NEW YORK, April 24 (Reuters) - Herbalife Ltd. commissioned a secret report to understand what made activist investor William Ackman tick as he accused the company of being a fraud and bet its share price would collapse to zero, a new book shows.
Nearly two years after Ackman first began researching his $1 billion short-bet against Herbalife, the nutrition company paid $100,000 in 2014 for a 30-page dossier to help management understand and then react to its adversary, television journalist Scott Wapner wrote.
Ackman alleged in public presentations that the company was running an illegal pyramid scheme where members were paid more to recruit new people than for selling the actual product and said many times that the stock price would tumble to zero once the government investigated. Herbalife denied the allegations and its share price traded at $102.37 on Tuesday.
Wapner's book "When the Wolves Bite; Two Billionaires, One Company, and an Epic Wall Street Battle" is being published on Tuesday. The existence of the dossier had not been previously reported. Herbalife did not respond to a request for comment and a spokesman for Ackman declined to comment.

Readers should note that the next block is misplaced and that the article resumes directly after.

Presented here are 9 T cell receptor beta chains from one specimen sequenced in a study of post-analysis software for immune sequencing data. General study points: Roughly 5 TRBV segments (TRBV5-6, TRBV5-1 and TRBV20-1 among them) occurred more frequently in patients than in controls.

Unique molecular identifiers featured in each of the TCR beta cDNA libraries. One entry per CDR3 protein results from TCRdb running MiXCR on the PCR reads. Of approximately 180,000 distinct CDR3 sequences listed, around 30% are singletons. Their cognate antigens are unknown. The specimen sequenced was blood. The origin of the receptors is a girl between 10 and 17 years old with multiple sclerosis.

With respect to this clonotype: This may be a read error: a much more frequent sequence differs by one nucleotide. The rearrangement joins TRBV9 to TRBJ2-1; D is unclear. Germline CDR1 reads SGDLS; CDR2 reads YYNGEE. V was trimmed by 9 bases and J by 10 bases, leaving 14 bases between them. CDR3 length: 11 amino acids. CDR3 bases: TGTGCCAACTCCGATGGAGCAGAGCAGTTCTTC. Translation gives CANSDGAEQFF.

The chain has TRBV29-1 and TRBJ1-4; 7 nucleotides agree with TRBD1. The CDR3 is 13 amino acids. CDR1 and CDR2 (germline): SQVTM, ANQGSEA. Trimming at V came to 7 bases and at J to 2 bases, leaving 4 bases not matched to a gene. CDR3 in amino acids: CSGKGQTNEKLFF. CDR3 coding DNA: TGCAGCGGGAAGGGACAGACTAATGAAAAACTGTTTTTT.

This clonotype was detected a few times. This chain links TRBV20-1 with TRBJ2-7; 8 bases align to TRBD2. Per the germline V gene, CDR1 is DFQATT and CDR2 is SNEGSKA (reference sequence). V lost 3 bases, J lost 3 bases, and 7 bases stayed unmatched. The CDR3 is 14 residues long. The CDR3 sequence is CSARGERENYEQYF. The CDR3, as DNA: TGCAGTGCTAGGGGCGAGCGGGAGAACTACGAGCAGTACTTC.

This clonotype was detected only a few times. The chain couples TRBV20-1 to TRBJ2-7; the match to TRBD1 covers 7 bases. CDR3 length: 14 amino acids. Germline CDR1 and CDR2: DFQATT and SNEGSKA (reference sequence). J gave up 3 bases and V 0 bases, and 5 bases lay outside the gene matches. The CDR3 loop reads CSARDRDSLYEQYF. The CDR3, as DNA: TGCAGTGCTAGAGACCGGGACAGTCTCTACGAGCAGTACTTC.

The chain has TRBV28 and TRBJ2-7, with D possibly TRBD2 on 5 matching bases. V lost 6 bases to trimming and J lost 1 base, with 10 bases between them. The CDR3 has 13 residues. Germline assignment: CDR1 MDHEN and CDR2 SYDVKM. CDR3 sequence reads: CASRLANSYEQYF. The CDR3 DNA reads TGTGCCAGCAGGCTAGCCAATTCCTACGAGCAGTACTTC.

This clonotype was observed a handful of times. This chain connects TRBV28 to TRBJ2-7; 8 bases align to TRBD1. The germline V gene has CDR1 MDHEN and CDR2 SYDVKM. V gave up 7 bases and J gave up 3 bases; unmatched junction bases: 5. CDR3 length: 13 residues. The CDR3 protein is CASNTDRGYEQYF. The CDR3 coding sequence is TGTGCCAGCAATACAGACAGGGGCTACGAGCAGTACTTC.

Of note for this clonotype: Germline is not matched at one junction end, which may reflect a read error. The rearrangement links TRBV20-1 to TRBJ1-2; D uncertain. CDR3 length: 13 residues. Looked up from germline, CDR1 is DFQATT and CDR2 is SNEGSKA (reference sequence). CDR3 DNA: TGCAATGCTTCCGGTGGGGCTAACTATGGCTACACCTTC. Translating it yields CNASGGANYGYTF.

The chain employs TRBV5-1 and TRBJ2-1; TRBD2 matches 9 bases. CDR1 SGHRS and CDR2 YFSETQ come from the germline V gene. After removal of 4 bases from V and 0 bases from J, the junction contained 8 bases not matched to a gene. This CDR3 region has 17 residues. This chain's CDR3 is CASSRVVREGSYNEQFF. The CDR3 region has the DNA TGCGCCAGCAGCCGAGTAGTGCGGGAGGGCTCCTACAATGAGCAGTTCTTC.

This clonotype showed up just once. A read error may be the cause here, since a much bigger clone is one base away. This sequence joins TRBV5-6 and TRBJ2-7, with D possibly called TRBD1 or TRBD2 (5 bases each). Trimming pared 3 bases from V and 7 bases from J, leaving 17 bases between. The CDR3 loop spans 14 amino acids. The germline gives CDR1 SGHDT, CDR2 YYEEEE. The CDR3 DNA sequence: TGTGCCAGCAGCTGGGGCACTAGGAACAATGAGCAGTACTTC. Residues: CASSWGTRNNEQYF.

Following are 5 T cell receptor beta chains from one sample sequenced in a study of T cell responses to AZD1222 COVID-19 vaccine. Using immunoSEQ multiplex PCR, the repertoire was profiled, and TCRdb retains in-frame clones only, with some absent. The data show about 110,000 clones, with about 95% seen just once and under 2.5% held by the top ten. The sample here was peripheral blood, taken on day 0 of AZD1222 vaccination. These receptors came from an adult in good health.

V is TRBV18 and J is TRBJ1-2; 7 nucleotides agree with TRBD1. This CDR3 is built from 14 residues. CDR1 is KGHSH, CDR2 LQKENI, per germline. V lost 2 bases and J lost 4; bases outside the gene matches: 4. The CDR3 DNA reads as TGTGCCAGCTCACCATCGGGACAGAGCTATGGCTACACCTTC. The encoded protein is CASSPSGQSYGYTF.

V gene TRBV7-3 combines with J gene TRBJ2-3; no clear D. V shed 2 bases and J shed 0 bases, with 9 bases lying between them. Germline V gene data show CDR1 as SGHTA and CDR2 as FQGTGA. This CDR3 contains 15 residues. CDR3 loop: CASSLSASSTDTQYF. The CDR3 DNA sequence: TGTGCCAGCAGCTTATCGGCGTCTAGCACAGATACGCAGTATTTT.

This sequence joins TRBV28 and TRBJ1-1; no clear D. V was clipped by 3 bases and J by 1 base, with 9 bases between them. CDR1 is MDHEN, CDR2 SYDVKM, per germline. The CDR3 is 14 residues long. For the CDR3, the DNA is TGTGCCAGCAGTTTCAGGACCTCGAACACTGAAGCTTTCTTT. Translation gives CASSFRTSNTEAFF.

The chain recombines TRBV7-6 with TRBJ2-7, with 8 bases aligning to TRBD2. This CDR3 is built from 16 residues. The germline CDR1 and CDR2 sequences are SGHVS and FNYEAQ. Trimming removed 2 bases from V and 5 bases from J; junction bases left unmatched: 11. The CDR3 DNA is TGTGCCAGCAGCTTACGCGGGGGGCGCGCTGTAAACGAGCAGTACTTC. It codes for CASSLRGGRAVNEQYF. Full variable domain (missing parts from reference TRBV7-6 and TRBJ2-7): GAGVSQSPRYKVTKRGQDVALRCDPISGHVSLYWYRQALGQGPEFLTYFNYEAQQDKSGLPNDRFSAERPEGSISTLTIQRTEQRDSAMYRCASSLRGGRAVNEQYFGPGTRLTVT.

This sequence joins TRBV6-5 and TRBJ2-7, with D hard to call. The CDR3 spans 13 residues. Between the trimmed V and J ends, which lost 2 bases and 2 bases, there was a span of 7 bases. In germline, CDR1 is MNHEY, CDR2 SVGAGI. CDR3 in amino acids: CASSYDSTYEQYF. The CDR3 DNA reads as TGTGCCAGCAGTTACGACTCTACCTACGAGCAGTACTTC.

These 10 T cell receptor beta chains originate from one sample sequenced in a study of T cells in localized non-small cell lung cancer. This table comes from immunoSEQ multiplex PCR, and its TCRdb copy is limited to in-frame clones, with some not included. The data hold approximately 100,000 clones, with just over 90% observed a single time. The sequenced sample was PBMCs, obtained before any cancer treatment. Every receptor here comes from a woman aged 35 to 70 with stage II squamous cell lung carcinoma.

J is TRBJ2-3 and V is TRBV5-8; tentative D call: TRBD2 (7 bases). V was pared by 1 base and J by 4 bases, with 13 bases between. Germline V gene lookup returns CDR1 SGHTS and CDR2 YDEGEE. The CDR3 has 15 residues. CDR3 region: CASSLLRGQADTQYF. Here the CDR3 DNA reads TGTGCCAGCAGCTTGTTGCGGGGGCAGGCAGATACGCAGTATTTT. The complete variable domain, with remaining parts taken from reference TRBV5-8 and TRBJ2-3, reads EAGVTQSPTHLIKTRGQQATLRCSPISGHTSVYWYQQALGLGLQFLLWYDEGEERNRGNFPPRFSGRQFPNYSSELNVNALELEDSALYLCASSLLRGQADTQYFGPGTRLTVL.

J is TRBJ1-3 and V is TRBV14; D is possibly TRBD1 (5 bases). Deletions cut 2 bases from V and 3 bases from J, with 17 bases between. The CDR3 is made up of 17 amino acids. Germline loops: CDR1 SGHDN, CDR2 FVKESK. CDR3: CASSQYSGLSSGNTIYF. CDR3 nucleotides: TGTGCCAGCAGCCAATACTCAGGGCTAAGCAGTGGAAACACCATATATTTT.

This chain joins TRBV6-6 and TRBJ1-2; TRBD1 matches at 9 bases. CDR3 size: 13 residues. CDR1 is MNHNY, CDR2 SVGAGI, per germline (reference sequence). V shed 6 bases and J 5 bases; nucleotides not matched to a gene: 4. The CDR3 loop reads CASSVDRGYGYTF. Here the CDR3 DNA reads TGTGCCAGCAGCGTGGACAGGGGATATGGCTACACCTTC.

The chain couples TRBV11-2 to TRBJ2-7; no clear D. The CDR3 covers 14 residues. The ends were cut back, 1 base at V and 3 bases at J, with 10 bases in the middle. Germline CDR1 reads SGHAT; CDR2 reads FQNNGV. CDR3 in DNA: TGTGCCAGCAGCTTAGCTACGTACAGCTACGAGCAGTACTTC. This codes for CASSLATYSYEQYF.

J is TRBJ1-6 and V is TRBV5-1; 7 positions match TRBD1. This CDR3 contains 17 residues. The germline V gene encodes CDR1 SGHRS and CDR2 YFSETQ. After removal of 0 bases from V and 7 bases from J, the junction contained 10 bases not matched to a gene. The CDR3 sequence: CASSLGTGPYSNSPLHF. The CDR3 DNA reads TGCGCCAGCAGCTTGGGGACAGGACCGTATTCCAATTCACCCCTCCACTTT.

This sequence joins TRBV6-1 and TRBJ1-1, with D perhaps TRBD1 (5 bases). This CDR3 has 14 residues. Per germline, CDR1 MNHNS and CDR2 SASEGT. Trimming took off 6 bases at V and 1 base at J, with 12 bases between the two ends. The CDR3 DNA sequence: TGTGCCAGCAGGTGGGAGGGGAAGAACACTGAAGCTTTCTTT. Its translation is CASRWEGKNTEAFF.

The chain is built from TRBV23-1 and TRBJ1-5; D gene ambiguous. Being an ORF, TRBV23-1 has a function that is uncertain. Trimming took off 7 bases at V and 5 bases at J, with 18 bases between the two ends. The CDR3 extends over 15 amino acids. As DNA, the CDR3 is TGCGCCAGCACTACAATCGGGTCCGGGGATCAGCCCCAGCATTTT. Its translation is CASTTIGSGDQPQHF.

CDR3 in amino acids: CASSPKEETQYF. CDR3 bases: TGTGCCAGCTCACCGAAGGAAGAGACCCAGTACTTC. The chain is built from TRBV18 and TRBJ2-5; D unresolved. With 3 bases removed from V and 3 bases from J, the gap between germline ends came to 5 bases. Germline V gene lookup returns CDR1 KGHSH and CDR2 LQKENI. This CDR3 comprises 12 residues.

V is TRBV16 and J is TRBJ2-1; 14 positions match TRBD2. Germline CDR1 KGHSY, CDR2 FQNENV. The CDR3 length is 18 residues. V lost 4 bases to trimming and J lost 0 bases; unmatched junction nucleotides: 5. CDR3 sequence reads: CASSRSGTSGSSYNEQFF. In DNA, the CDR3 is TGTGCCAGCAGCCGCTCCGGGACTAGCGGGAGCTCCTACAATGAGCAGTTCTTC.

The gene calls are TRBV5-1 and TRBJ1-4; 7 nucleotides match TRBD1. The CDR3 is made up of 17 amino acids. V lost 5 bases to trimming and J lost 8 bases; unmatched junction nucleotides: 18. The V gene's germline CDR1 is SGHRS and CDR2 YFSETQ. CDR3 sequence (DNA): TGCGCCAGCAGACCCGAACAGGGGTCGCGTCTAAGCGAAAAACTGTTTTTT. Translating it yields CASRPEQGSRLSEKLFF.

Ackman is described in the dossier as being "fiercely competitive," "extremely smart," and "aggressive and competitive in all things," Wapner writes, quoting the report. Ackman "believes he is in the right and stubbornly, inflexibly, sticks to his positions," Wapner adds, quoting the report.
The battle over Herbalife's future pitted Ackman, who runs $8.2 billion Pershing Square Capital Management, against Wall Street rivals including Carl Icahn, who bought a big stake in the company in 2013, making it one of Wall Street's most expensive and enduring fights.
Forensic psychiatrist Park Dietz relied on media reports and television clips to compile the dossier and did not interview his subject directly, Wapner wrote.
Ackman exited the Herbalife short bet this year, ending his six-year long mission. While Ackman lost money on the bet, the Federal Trade Commission investigated Herbalife and settled with the company in July 2016. Herbalife paid $200 million to compensate consumers who had been deceived into believing they could earn "substantial money" by selling Herbalife products, and the company was forced by the FTC to restructure its business. (Reporting by Svea Herbst-Bayliss Editing by Frances Kerry)